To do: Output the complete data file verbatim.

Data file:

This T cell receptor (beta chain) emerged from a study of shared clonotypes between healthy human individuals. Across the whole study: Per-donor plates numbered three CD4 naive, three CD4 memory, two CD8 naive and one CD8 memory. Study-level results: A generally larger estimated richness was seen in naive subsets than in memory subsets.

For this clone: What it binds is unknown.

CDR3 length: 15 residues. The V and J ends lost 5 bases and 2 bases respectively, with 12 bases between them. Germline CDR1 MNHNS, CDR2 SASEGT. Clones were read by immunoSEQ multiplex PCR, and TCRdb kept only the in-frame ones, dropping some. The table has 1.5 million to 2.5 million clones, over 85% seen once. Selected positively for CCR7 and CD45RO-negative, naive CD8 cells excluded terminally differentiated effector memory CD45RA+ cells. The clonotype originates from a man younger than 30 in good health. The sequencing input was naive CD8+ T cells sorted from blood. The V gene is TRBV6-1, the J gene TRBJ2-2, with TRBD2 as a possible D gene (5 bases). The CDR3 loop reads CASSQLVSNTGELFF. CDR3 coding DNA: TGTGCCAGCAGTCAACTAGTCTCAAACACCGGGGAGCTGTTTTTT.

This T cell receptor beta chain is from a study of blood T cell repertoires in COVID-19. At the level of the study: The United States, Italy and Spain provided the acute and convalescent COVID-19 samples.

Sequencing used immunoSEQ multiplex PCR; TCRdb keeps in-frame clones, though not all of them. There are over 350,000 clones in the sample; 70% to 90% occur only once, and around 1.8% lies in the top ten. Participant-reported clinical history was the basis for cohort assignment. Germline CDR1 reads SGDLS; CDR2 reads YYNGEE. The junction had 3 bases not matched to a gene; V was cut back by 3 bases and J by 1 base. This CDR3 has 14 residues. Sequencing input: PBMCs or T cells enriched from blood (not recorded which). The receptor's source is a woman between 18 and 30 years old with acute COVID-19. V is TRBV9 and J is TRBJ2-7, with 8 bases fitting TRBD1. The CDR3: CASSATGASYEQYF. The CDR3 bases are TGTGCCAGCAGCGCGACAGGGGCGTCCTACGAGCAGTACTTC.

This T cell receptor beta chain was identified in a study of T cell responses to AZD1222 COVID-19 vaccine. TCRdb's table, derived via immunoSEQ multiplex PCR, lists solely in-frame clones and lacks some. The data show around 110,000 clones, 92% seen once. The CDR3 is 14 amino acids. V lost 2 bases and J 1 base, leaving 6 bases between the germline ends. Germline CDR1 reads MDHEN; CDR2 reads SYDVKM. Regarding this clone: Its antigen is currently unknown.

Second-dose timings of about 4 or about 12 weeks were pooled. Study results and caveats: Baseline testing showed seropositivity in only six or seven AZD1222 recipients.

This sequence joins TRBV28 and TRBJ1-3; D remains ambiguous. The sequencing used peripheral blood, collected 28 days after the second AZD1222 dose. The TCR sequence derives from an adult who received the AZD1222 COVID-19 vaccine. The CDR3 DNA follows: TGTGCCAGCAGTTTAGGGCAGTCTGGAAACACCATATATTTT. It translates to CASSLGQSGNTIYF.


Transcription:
This T cell receptor (beta chain) emerged from a study of shared clonotypes between healthy human individuals. Across the whole study: Per-donor plates numbered three CD4 naive, three CD4 memory, two CD8 naive and one CD8 memory. Study-level results: A generally larger estimated richness was seen in naive subsets than in memory subsets.

For this clone: What it binds is unknown.

CDR3 length: 15 residues. The V and J ends lost 5 bases and 2 bases respectively, with 12 bases between them. Germline CDR1 MNHNS, CDR2 SASEGT. Clones were read by immunoSEQ multiplex PCR, and TCRdb kept only the in-frame ones, dropping some. The table has 1.5 million to 2.5 million clones, over 85% seen once. Selected positively for CCR7 and CD45RO-negative, naive CD8 cells excluded terminally differentiated effector memory CD45RA+ cells. The clonotype originates from a man younger than 30 in good health. The sequencing input was naive CD8+ T cells sorted from blood. The V gene is TRBV6-1, the J gene TRBJ2-2, with TRBD2 as a possible D gene (5 bases). The CDR3 loop reads CASSQLVSNTGELFF. CDR3 coding DNA: TGTGCCAGCAGTCAACTAGTCTCAAACACCGGGGAGCTGTTTTTT.

This T cell receptor beta chain is from a study of blood T cell repertoires in COVID-19. At the level of the study: The United States, Italy and Spain provided the acute and convalescent COVID-19 samples.

Sequencing used immunoSEQ multiplex PCR; TCRdb keeps in-frame clones, though not all of them. There are over 350,000 clones in the sample; 70% to 90% occur only once, and around 1.8% lies in the top ten. Participant-reported clinical history was the basis for cohort assignment. Germline CDR1 reads SGDLS; CDR2 reads YYNGEE. The junction had 3 bases not matched to a gene; V was cut back by 3 bases and J by 1 base. This CDR3 has 14 residues. Sequencing input: PBMCs or T cells enriched from blood (not recorded which). The receptor's source is a woman between 18 and 30 years old with acute COVID-19. V is TRBV9 and J is TRBJ2-7, with 8 bases fitting TRBD1. The CDR3: CASSATGASYEQYF. The CDR3 bases are TGTGCCAGCAGCGCGACAGGGGCGTCCTACGAGCAGTACTTC.

This T cell receptor beta chain was identified in a study of T cell responses to AZD1222 COVID-19 vaccine. TCRdb's table, derived via immunoSEQ multiplex PCR, lists solely in-frame clones and lacks some. The data show around 110,000 clones, 92% seen once. The CDR3 is 14 amino acids. V lost 2 bases and J 1 base, leaving 6 bases between the germline ends. Germline CDR1 reads MDHEN; CDR2 reads SYDVKM. Regarding this clone: Its antigen is currently unknown.

Second-dose timings of about 4 or about 12 weeks were pooled. Study results and caveats: Baseline testing showed seropositivity in only six or seven AZD1222 recipients.

This sequence joins TRBV28 and TRBJ1-3; D remains ambiguous. The sequencing used peripheral blood, collected 28 days after the second AZD1222 dose. The TCR sequence derives from an adult who received the AZD1222 COVID-19 vaccine. The CDR3 DNA follows: TGTGCCAGCAGTTTAGGGCAGTCTGGAAACACCATATATTTT. It translates to CASSLGQSGNTIYF.